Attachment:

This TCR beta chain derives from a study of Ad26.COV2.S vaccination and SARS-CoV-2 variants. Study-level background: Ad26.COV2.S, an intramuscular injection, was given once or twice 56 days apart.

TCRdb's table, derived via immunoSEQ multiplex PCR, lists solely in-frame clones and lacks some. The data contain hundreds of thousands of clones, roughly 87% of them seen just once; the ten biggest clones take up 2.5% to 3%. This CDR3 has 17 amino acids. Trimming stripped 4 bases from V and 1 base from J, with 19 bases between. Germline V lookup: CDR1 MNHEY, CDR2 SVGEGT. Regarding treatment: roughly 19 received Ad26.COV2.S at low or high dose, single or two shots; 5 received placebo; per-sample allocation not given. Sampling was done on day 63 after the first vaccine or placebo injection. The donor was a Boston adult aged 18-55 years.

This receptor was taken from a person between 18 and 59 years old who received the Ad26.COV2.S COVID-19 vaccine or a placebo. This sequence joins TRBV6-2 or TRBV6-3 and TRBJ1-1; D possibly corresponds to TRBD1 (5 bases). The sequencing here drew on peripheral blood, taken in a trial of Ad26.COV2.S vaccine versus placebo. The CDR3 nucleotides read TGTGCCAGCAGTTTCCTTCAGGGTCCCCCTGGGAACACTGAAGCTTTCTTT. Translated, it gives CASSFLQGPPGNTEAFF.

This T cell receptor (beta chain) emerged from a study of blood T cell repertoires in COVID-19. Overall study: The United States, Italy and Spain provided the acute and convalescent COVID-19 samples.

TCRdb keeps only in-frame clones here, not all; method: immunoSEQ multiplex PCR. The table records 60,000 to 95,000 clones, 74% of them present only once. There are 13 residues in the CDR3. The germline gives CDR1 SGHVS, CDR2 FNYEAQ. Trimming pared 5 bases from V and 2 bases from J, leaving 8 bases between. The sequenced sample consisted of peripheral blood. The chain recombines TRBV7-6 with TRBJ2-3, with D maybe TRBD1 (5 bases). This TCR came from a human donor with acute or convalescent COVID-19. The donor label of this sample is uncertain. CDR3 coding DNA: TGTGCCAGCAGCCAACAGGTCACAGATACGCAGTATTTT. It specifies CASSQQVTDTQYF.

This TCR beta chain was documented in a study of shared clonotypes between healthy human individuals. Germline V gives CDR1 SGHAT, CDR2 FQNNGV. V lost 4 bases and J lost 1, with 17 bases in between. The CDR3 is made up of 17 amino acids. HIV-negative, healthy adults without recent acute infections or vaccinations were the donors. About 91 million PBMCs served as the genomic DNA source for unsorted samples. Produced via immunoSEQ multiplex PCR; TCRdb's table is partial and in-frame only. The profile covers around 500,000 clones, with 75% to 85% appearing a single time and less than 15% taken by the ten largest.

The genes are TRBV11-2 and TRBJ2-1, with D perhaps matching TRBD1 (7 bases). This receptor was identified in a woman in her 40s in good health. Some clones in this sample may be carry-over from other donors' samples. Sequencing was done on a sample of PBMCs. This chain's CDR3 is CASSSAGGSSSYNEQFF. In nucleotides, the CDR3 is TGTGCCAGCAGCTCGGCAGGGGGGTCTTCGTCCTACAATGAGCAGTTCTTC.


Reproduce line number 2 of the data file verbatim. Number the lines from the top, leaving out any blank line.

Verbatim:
TCRdb's table, derived via immunoSEQ multiplex PCR, lists solely in-frame clones and lacks some. The data contain hundreds of thousands of clones, roughly 87% of them seen just once; the ten biggest clones take up 2.5% to 3%. This CDR3 has 17 amino acids. Trimming stripped 4 bases from V and 1 base from J, with 19 bases between. Germline V lookup: CDR1 MNHEY, CDR2 SVGEGT. Regarding treatment: roughly 19 received Ad26.COV2.S at low or high dose, single or two shots; 5 received placebo; per-sample allocation not given. Sampling was done on day 63 after the first vaccine or placebo injection. The donor was a Boston adult aged 18-55 years.